Scenarios that might get spot Bitcoin ETF approved in the US
The views and opinions expressed in this op-ed article are those of the authors and do not reflect any position by Copper.
Once again, the US Securities and Exchange Commission denied a spot Bitcoin Exchange Traded Fund. Crypto crowds, angry and perplexed vow to fight another day. The answer however might be fairly obvious. But the options to get approval could unravel the core ethos of decentralization if key industry players comply with what is likely being implied and not being said.
The crypto community’s overzealous focus on getting a spot Bitcoin ETF approved has given the SEC a great amount of leverage. The regulator holds a very strong hand and it’s not about to fold without winning some if not all the chips. They’ve certainly understood how much cryptocurrency adopters would rejoice in a spot Bitcoin ETF approval as a mark of pride akin to divine affirmation.
Since 2017, and along with every denial of an ETF, the watchdog has continued to state that the cryptocurrency trading industry has yet to establish “comprehensive surveillance-sharing agreements with a regulated market of significant size” (see 2020 Copper In-Depth report).
Many will argue that CME futures and US-based exchange volumes are now in the trillions annually. Fair enough.
However, all combined, this would still account for a fraction of the global market, most of which is happening on unregulated exchanges that the SEC has little power and reach over.
What the SEC might really be saying is that US-based and other regulated exchanges have too little a market share of the total trading volume of a global asset class. And they’re not wrong. Fiat-to-crypto exchange volume shows that they’ve cornered a tad over 25% of the market with little sign of gaining any additional share against their competitor crypto-to-crypto exchanges (see chart).
Which leaves the crypto industry with only a few solutions that would get the SEC to approve a spot Bitcoin ETF.
The first scenario, and most tedious, is that regulated exchanges become the aforementioned ‘significant-size’. This would be slow and have little guarantees of ever actually happening considering the size of the competition.
More dangerously and under the banner of self-regulation, US-based exchanges can opt to ban incoming Bitcoin and other cryptoassets from unregulated exchanges.
The latter option would be akin to an attack on Bitcoin of epic proportions breaking the cryptocurrency’s parity from within. Famed cryptocurrency educator Andreas Antonopoulos said in an interview that “tainted coins are very destructive. If you break fungibility and privacy, you break the currency. If [fungibility] is not fixed, it is possible to attack Bitcoin in ways we haven’t seen yet and that could prove very effective.”
On the one hand, such an exercise would be a fairly simple task for regulated exchanges to execute. Contrary to many government and financial bodies who continue to harp on about money- laundering, the blockchain is transparent and tools plentiful to address this particular issue.
The result, however, would bring a parallel market with Bitcoin becoming an unattractive asset to transact with. Exchanges, regulated or otherwise, understand well that such a policy would be fairly destructive for the industry they cater to. As such, it’s unlikely to be a viable option as it would not only bring the competition down, but themselves along with it.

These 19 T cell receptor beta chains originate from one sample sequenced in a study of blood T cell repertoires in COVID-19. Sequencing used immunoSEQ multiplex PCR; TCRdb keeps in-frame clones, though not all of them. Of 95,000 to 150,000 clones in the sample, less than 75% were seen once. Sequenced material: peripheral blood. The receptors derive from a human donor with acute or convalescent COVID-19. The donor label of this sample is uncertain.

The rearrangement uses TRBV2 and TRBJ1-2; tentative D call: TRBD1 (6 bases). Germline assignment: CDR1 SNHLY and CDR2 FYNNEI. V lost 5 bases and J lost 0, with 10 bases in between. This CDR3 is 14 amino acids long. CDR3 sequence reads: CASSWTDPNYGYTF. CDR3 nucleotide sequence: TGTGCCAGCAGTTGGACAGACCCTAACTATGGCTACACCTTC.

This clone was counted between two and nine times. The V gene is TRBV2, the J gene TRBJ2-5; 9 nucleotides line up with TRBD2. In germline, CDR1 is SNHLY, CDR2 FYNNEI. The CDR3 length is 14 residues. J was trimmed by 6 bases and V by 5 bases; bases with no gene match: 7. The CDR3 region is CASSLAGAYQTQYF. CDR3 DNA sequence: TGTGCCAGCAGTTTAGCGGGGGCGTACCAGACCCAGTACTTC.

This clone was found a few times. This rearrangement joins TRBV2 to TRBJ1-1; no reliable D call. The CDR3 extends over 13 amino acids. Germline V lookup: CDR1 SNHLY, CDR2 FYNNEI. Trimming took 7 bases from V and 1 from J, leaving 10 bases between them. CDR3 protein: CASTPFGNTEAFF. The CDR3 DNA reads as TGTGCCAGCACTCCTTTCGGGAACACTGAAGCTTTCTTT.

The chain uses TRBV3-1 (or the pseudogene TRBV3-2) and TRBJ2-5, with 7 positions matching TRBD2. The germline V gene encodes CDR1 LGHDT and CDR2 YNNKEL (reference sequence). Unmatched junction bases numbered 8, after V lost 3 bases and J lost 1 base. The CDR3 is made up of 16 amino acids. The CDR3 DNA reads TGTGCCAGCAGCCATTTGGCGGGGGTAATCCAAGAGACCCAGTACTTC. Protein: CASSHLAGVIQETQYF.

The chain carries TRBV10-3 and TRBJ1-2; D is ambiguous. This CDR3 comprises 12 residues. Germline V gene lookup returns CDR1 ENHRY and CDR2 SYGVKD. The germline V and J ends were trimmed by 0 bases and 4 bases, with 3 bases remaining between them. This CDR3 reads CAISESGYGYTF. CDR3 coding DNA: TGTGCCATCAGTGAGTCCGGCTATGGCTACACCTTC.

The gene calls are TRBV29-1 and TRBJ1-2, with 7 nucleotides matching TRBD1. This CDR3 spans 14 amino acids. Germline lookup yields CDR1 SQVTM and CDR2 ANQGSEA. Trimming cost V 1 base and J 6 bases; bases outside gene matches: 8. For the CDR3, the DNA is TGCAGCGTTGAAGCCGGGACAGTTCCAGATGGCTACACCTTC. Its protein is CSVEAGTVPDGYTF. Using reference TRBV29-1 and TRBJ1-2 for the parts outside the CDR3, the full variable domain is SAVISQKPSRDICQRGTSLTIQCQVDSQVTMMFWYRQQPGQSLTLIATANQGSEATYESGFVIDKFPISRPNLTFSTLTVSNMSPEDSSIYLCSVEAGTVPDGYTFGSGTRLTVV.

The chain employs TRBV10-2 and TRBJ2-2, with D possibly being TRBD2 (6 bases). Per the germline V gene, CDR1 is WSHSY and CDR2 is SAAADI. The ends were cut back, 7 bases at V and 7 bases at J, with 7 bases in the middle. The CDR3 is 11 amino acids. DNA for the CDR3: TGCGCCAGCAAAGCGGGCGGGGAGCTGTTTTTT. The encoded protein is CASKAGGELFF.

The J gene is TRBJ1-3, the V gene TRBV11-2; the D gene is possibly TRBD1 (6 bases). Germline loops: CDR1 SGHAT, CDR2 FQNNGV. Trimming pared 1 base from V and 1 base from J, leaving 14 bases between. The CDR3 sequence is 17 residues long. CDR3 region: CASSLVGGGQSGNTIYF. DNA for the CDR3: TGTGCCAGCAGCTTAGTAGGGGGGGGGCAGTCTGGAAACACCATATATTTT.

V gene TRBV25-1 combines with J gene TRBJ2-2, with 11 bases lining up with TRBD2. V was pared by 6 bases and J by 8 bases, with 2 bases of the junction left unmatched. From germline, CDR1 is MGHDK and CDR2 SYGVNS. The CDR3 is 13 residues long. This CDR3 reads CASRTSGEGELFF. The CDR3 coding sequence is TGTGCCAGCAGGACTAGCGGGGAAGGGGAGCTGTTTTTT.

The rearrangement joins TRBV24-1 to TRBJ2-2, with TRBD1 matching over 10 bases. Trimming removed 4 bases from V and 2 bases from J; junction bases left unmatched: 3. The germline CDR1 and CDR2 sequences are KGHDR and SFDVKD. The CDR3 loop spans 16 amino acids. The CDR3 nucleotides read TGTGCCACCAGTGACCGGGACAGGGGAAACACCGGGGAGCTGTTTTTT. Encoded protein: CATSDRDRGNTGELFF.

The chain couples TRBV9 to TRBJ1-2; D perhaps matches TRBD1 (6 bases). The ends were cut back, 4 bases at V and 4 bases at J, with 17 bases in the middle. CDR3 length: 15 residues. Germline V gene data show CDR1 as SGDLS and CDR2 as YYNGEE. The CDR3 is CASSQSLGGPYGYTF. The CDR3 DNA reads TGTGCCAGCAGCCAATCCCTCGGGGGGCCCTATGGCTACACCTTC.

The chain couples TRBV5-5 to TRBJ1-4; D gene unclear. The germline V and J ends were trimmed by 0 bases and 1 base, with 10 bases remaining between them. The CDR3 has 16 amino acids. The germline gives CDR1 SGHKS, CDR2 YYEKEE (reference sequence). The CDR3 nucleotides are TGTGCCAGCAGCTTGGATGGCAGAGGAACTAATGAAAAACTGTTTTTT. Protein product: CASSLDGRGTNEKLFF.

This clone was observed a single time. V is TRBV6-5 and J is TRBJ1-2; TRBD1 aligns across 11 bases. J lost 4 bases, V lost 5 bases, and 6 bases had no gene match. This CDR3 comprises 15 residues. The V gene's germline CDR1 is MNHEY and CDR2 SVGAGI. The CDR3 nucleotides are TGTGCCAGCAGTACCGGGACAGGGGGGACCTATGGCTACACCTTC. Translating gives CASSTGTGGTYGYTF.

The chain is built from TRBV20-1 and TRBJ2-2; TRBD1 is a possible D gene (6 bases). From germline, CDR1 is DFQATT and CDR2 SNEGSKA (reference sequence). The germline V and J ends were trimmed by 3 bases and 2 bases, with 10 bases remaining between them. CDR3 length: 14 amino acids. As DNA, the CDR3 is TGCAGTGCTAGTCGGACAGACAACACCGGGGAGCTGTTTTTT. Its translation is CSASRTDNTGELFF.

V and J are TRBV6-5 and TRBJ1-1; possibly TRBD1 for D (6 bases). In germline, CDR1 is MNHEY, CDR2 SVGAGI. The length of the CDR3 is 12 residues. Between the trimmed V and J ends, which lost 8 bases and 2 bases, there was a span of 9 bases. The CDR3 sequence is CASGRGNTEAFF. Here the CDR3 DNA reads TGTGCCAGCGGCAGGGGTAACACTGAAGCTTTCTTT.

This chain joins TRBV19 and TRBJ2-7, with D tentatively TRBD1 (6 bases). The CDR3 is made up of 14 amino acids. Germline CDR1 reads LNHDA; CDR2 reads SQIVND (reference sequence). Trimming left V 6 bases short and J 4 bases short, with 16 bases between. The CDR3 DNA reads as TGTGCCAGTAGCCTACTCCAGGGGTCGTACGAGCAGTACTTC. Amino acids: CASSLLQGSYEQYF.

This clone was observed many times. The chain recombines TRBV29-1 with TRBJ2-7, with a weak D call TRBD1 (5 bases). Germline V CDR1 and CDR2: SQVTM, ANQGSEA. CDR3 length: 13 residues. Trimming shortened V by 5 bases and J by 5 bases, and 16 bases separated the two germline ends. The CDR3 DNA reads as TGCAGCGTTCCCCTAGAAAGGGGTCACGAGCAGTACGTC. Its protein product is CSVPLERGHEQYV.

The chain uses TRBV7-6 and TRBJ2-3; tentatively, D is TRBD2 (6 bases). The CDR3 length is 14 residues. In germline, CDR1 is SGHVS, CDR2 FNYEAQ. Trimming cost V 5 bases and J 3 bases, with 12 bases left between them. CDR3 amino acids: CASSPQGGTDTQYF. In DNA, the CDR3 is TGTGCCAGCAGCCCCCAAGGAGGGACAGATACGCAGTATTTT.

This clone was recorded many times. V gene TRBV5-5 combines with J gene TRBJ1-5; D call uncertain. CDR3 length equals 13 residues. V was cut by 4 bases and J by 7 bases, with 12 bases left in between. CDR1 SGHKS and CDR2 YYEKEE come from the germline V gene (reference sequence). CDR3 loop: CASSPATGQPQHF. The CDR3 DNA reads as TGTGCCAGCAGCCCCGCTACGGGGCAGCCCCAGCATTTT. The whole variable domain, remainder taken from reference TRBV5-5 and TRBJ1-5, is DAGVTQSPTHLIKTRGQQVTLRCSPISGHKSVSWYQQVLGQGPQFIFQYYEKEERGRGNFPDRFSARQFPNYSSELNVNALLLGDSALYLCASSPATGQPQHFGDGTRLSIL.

It would also spell doom for the competitive advantage that the US currently basks in. This is a scenario even the SEC would probably like to avoid being burdened with.
Win some, lose some
There is one more scenario that could prove powerful and effective with only short-term market effects. Regulated exchanges can amp up clearing requirements and add inbound limits from unregulated exchanges. Much like unregulated exchanges who have thresholds for not requiring Know-Your- Client (KYC), the opposite can be true for regulated exchanges whereby increased documentation and longer account-credit times can be placed.
This would increase compliance and at the same time significantly maim the allure of unregulated exchanges. While regulated exchanges were slow off the mark to add tokens in 2017 that propelled unregulated exchanges to new heights, this is no longer really the case. Regulated exchanges can and are catering to the crowds. This, in turn, would increase the market share of regulated exchanges and a ‘crypto-run’ would likely ensue on the mere mention of additional requirements which would border on sanctions.
Although this might seem as anti-competitive practice, it’s unlikely to upset regulators, if under the banner of self-regulation.
Is it worth it?
On the one hand, a Bitcoin ETF would likely reduce volatility as sell pressures would decline by the addition of longer-term investors. And lower volatility would further increase investor appetite.
But for that to happen, should this assessment be correct, crypto companies would have to effectively grey-list inbound Bitcoin from unregulated exchanges with a short-term risk of possibly ushering in a new era of double pricing.
On the other, a Bitcoin ETF approval would likely require that cryptocurrency operatives fold into greater self-imposed oversight, which would be a complete anathema.
He who blinks, loses?
Industry players can also wait it out. It might even be the better option for the cryptocurrency industry in the long-run. With no easy onboarding such as an ETF, investors might very well take their time to actually learn and participate in the ecosystem further cementing the digital asset’s footprint in the financial world. At the growth rates seen over the past two years, this would be a feasible scenario.
Yes, an ETF would increase demand. But the juice might not be worth the squeeze. The demand in all likelihood will come with or without it.